Hannes Trautloft's picture

Most known as the strongest last Tiger, Jagdtiger was a German tank destroyer. They were known for their unrivalled firepower and armor protection that threatened the allied tanks.It was the world’s heaviest armored fighting vehicle used operationally during World War II and was the heaviest armored vehicle of any type to achieve series production. It was the largest and the most powerful of its time. 

It was based on the Tiger II's chassis. Some of theirs main features were: weighed 68.9 tons; had a 250mm thick superstructure; the well sloped hull had 150mm of armour, the side armour was thinner, only 80mm; and mounted a 12.8cm anti-tank gun (PaK 44 L/55). On the other side, due to an excessive weight, their construction could not boast high reliability. The suspension was heavily overloaded, and was prone to frequent breakdowns.

The firing test conducted by the gun showed that the gun was very accurate and powerful, and it had to be used in an anti-tank role. Firing the PzGr 43 APCBC-HE armour piercing round, could destroy any Allied tank at ranges far beyond their ability to respond. It was capable of penetrating 157mm of armor from 1,500 meters away. Jagdtiger was better suited for a defensive role as its gun and armour served as very good protection for other tanks. It ambushed Allied forces and U.S. Sherman tanks from distances of 3,000m or more.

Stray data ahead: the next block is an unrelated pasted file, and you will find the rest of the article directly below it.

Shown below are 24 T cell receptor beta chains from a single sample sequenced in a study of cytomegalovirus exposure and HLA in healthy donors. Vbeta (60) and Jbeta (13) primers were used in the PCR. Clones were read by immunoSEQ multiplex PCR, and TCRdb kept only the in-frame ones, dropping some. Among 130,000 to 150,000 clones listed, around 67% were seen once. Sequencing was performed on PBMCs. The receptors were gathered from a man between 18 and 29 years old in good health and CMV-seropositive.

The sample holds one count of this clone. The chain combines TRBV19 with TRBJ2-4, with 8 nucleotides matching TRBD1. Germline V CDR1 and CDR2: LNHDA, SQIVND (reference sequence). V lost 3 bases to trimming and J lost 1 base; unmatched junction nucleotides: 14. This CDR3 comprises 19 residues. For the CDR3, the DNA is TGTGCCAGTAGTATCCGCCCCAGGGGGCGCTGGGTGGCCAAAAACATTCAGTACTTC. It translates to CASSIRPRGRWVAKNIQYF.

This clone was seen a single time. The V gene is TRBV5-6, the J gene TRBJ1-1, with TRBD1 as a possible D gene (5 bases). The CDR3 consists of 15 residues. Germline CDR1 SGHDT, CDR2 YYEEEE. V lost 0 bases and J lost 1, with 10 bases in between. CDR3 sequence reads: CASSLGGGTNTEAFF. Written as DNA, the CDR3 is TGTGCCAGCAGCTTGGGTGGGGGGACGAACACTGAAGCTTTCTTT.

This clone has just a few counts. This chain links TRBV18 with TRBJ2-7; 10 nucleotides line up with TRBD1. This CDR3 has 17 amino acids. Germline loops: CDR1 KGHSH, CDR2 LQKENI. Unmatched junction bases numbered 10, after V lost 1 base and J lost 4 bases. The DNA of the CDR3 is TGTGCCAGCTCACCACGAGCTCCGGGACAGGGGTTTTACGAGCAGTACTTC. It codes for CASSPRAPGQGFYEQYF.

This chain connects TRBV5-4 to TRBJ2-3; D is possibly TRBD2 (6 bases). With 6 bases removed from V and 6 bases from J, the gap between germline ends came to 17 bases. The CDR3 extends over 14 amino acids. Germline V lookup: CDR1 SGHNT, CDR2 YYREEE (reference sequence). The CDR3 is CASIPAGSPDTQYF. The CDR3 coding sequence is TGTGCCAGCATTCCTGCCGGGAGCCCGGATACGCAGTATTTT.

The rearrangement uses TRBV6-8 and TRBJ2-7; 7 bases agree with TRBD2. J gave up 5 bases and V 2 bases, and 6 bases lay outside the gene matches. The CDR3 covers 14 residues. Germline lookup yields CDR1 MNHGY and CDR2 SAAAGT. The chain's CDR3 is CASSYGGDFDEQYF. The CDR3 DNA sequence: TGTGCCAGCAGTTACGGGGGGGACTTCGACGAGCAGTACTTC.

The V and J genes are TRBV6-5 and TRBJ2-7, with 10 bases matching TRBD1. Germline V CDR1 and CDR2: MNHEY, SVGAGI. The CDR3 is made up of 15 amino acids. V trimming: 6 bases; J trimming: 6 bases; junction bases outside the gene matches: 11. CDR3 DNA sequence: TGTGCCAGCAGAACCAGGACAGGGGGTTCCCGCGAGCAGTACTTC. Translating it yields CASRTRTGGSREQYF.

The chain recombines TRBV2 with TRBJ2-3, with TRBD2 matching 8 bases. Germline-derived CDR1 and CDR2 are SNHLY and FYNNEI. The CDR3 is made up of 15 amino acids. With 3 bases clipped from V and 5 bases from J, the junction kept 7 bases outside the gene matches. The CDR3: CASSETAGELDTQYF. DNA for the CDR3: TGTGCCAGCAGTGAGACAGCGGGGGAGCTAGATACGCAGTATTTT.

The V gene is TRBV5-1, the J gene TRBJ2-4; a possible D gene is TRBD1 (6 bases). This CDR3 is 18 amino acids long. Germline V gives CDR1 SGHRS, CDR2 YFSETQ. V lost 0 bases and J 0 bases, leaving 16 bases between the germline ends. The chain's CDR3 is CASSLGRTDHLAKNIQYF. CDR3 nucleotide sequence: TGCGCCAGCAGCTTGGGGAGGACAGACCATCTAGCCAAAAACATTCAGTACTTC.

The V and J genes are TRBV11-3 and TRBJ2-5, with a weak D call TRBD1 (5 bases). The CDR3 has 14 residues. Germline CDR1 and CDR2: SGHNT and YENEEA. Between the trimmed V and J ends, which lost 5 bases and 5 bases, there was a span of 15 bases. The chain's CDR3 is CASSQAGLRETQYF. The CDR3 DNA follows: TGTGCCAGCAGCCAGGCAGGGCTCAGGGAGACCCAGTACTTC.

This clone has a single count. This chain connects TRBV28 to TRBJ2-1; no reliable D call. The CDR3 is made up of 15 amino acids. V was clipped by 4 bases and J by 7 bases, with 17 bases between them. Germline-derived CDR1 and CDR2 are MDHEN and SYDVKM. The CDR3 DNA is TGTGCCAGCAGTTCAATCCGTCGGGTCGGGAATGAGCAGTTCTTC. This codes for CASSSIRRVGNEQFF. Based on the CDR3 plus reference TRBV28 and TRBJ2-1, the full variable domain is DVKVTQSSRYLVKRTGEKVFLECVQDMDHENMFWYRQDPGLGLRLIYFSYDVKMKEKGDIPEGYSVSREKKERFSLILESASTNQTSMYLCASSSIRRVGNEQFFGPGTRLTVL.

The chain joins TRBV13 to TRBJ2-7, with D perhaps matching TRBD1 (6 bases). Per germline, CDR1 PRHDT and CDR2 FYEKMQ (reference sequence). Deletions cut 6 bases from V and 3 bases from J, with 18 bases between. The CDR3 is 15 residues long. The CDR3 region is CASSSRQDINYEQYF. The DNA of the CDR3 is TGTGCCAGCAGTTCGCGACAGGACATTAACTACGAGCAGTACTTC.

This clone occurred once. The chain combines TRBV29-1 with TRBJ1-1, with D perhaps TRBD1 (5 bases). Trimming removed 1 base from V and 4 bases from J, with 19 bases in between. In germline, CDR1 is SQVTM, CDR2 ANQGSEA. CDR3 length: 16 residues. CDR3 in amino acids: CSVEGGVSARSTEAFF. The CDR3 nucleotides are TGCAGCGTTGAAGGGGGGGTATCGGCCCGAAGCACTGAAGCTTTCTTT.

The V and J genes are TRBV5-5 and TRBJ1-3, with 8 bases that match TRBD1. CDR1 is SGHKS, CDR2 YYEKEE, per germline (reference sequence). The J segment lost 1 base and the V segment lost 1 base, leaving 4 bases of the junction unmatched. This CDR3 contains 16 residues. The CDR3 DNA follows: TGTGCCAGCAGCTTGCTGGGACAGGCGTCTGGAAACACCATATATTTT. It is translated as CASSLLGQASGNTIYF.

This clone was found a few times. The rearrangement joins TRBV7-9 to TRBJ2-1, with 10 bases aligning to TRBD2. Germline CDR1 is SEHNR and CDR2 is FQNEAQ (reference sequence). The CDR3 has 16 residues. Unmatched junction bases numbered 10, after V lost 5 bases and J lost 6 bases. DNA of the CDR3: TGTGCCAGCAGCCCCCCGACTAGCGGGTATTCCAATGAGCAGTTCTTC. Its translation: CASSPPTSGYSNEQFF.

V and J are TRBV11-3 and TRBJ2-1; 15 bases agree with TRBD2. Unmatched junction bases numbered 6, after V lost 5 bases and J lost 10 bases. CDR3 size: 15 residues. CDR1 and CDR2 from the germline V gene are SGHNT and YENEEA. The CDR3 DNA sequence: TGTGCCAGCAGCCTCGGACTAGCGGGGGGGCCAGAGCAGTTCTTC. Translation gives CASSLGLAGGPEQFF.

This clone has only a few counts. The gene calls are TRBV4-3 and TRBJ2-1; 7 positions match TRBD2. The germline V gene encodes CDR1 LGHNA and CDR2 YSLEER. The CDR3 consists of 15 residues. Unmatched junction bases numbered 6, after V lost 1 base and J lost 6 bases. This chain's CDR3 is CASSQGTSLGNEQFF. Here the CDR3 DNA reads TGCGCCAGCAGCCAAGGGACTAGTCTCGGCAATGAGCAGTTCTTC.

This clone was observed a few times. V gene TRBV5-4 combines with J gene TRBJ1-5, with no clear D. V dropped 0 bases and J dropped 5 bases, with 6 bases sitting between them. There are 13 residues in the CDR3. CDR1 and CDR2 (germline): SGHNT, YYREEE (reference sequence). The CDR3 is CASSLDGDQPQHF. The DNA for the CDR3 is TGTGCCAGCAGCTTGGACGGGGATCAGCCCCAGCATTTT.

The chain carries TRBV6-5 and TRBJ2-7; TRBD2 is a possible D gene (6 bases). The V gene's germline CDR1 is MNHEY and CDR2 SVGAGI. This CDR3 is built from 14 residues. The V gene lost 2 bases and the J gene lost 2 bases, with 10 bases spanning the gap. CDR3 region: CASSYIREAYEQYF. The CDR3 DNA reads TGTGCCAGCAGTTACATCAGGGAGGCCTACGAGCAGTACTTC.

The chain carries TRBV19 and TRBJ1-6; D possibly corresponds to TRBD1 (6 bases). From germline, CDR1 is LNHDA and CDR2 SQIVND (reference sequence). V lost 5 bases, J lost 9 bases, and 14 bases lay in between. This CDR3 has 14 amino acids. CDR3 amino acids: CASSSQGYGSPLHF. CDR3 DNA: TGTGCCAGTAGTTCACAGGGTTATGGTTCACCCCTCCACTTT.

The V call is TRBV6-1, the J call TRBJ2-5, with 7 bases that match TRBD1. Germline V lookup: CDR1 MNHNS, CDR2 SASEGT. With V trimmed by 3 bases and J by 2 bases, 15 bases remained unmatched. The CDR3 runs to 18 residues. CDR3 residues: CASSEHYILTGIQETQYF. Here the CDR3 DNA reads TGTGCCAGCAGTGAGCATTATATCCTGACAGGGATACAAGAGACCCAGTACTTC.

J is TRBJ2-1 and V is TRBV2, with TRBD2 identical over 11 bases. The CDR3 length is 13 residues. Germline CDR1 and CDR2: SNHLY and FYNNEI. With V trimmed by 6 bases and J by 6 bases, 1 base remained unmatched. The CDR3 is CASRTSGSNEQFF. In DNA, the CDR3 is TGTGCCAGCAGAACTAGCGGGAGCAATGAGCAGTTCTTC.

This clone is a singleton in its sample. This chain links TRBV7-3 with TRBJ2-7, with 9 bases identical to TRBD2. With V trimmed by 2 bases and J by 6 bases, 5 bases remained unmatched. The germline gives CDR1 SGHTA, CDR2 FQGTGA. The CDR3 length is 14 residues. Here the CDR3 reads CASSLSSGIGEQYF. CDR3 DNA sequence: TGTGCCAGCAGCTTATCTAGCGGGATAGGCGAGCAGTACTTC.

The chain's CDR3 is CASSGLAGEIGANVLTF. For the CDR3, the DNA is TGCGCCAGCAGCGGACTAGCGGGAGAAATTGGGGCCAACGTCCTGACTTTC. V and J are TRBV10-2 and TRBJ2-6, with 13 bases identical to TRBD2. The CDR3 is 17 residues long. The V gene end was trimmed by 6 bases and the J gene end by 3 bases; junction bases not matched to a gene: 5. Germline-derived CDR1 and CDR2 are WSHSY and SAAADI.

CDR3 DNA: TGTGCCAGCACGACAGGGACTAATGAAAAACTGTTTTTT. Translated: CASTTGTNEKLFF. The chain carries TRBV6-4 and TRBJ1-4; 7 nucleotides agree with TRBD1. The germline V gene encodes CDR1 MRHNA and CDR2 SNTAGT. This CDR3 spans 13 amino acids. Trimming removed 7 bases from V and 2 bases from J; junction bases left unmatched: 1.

Production of the Jagdtiger began early in the summer of 1944. Although 150 Jadgtigers were initially planned for construction, only between 70 and 88 were built before the end of WWII. Only two units were armed with Jagdtigers. These were the 512th and 653rd heavy tank destroyer battalions. First appearing at the Ardennes offensive in December 1944. About 20% were lost in combat; most were destroyed by their own crews when abandoned, chiefly due to mechanical breakdowns or lack of fuel in the final stages of the war.

This vehicle on display at U.S. Army Ordnance Corps Museum, Aberdeen Proving Ground, belonged to Schwere Panzerjger Abteilung 653 and had the vehicle number 331. It went into action during Operation Nordwind in January 1945 and stayed in service until the end of the war. The vehicle was captured near Neustadt an der Weinstraße, Germany in March 1945.

On this video and images you can watch important battle damage, which are still visible on the gun mantlet, glacis plate, and lower nose armor


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